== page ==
These blessings and benefits are describes by Isaiah as “the heritage (inheritance) of the servants of the Lord” (Is 54:17).   That inheritance includes the miraculous growth of a family to one who was barren, a family so large the dwelling places have to be expanded.  It includes  a broken marriage restored, compassion conquering abandonment, love overcoming wrath and God eternal covenant of peace to those who had previously been his enemies.  It includes an eternal dwelling place, the city of God, beautifully built on righteousness and eternally secure. 

All of this God accomplished through his Servant, the Lord Jesus Christ.  What does this passage ask of us?  Joyful songs of praise!  “Sing O barren one, who did not bear; break forth into singing and cry aloud” (Is 54:1).  Our response should be one of songs of praise and faces that reflect the joy of the Lord.  “The test of a church’s faith is not only in the wording to its creed but also in the gladness of its worship.  If we aren’t going to hell anymore, if we stand to inherit every blessing Almighty God can think of, if nothing can stand in the way of our restored humanness because it’s all through the merits of Christ, the friend of sinners – if that can’t make us smile, what can?” (Ray Ortland, Isaiah, God Saves Sinners, p. 364)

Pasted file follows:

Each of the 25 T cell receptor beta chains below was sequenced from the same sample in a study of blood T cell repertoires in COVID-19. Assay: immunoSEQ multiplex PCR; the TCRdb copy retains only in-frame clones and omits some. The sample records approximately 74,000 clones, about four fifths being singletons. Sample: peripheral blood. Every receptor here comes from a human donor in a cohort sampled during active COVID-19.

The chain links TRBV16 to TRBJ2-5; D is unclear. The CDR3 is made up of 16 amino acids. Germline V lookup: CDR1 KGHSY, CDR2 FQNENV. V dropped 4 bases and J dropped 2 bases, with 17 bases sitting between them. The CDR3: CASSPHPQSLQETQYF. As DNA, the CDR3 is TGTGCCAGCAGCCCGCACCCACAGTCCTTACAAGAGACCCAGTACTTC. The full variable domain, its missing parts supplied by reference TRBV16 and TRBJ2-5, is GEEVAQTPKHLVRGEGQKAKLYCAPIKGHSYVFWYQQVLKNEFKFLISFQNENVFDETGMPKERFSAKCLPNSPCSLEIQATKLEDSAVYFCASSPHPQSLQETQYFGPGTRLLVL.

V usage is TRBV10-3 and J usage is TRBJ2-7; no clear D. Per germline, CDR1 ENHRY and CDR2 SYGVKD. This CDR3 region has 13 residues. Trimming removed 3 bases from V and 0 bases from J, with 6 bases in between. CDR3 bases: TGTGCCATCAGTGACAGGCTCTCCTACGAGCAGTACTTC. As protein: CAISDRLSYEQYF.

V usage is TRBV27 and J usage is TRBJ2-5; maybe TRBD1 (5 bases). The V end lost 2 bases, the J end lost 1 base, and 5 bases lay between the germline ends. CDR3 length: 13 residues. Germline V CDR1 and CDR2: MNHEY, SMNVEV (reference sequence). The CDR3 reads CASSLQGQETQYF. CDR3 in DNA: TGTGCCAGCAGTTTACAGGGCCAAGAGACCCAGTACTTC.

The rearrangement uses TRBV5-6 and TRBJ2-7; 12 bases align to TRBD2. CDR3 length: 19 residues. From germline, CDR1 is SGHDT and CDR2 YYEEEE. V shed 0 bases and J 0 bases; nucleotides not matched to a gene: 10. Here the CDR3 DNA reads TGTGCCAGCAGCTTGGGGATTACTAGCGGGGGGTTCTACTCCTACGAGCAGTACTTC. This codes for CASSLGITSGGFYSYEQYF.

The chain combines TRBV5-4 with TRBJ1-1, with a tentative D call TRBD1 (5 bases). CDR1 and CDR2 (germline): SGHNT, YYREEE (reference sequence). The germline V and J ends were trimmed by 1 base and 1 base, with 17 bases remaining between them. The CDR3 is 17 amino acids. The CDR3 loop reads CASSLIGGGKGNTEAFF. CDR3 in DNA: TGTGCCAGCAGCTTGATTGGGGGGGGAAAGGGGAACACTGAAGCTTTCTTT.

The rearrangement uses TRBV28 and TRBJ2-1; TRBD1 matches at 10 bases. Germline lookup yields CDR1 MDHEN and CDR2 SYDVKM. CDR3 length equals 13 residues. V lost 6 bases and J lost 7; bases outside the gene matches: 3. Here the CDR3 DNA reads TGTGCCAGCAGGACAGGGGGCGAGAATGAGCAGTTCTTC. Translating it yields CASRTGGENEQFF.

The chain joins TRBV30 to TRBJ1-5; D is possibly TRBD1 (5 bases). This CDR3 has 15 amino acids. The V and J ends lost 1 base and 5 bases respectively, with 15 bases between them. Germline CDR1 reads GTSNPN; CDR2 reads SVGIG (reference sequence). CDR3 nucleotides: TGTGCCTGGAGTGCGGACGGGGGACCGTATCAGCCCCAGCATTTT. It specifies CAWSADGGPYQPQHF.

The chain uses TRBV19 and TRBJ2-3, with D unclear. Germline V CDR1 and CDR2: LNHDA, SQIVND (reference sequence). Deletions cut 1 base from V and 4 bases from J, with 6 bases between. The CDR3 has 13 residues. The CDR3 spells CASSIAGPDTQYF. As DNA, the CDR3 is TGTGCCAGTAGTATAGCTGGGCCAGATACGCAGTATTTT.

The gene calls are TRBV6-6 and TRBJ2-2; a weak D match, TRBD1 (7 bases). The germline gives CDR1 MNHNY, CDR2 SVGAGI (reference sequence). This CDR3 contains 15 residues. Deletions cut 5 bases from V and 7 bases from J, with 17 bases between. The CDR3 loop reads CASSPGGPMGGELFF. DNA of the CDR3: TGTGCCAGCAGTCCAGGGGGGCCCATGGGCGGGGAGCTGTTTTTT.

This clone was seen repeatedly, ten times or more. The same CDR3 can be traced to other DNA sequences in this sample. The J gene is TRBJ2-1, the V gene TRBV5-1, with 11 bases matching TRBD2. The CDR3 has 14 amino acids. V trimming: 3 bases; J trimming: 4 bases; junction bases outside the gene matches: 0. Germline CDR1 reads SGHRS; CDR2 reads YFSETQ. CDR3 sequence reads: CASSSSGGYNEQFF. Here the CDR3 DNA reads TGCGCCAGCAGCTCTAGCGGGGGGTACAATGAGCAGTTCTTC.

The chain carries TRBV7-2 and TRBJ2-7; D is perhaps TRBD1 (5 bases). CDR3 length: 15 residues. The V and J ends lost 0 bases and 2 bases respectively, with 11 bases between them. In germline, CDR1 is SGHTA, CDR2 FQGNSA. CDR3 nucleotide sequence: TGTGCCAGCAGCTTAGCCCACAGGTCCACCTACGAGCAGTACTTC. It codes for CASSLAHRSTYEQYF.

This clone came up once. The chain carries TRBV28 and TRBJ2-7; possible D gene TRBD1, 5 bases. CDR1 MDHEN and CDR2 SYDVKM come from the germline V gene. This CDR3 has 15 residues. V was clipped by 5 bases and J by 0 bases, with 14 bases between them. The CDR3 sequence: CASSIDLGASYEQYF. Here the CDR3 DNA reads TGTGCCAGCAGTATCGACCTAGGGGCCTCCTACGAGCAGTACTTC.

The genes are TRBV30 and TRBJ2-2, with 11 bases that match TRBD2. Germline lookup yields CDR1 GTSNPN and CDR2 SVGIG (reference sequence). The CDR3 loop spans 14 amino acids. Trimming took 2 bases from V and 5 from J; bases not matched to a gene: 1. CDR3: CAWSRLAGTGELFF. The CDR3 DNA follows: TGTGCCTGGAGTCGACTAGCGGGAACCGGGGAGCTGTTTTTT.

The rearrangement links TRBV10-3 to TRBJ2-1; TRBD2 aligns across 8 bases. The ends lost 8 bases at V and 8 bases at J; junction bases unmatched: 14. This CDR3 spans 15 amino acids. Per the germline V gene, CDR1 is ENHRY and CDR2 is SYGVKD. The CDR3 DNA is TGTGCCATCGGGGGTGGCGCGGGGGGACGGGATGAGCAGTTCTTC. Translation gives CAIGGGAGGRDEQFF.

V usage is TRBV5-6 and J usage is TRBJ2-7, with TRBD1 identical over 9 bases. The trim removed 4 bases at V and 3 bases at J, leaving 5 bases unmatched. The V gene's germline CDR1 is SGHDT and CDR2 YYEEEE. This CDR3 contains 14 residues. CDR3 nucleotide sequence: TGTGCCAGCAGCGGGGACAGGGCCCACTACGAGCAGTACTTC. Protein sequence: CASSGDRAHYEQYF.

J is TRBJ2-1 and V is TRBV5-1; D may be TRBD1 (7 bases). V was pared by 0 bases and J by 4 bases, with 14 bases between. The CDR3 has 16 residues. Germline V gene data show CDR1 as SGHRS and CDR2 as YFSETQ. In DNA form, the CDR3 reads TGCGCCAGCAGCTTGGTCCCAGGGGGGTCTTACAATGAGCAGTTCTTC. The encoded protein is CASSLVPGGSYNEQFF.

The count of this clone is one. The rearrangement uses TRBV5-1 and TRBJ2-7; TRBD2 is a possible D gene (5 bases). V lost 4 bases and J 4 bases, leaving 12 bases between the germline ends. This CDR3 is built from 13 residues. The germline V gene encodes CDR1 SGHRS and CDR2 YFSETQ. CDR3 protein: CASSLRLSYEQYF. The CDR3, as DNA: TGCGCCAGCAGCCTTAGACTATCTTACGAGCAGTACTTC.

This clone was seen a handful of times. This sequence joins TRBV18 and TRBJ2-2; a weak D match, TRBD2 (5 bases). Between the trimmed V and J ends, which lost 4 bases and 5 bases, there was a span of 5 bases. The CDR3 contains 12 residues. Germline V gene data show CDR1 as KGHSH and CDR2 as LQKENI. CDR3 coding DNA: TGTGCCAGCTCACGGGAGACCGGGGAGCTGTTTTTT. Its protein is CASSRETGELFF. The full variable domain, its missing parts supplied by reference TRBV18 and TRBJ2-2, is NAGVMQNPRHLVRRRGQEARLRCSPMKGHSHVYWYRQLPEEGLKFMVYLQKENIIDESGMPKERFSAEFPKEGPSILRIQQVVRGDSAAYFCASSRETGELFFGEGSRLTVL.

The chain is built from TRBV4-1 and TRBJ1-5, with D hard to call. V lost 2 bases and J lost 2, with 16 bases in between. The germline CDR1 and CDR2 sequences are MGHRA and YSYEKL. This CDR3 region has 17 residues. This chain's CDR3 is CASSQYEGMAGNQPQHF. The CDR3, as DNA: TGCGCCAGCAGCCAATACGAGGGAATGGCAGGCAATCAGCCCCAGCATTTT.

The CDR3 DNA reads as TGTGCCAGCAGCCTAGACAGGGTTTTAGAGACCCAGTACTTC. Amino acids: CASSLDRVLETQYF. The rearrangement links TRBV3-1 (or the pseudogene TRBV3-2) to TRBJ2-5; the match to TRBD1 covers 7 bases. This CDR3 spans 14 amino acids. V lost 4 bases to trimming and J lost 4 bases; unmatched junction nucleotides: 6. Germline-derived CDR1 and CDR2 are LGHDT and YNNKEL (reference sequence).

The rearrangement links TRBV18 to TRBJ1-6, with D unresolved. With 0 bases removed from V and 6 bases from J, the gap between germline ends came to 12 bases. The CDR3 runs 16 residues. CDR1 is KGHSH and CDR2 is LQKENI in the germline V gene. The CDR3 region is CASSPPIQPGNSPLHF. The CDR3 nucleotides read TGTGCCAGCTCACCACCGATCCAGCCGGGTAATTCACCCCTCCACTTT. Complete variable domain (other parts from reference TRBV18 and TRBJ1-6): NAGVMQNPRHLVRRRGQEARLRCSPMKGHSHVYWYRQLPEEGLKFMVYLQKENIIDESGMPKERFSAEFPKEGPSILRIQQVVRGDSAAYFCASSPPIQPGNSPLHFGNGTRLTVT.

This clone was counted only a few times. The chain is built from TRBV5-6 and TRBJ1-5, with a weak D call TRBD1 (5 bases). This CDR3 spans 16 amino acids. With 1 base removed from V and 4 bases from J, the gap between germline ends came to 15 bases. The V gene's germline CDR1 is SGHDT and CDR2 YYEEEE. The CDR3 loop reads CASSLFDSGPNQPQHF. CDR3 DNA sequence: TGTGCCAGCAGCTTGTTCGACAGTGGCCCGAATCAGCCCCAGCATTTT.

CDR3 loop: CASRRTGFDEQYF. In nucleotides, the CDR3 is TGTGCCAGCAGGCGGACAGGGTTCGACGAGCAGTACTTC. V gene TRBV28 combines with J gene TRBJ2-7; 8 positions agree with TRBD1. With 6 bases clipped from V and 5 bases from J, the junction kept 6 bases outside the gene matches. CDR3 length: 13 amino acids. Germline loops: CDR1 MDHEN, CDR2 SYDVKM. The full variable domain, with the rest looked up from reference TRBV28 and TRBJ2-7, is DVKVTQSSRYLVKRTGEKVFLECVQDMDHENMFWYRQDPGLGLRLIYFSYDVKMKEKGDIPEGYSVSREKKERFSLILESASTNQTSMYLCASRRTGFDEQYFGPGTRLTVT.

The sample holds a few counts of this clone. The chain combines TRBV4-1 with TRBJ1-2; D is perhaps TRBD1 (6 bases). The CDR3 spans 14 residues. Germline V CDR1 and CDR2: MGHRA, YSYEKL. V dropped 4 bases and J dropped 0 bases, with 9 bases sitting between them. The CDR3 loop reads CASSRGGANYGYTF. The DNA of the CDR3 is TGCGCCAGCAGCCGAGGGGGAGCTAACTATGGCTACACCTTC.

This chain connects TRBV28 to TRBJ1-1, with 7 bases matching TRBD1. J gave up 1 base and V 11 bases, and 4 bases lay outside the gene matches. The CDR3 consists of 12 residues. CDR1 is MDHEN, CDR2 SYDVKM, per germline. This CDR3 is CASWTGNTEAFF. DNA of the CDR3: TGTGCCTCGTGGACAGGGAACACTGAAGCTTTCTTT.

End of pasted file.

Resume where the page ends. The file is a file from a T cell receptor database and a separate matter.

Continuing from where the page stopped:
As you prepare for this weeks time of worship I encourage you to read Isaiah 53 and 54. 
Then come prepared to obey these words from the Lord:

Sing praises to God, sing praises! 
Sing praises to our King, sing praises! (Ps 46:7

Oh sing to the LORD a new song; 
sing to the LORD, all the earth!
Sing to the LORD, bless his name; 
tell of his salvation from day to day.  (Ps 96:1-2)

I will sing of steadfast love and justice; to you,
 O LORD, I will make music. (Ps 101:1)

Oh give thanks to the LORD; call upon his name; 
make known his deeds among the peoples!
Sing to him, sing praises to him;
 tell of all his wondrous works! (Ps 105:1-2)

Sing praises to God and to his name! 
Sing loud praises to him who rides the clouds.
His name is the LORD— rejoice in his presence! (Ps 68:4)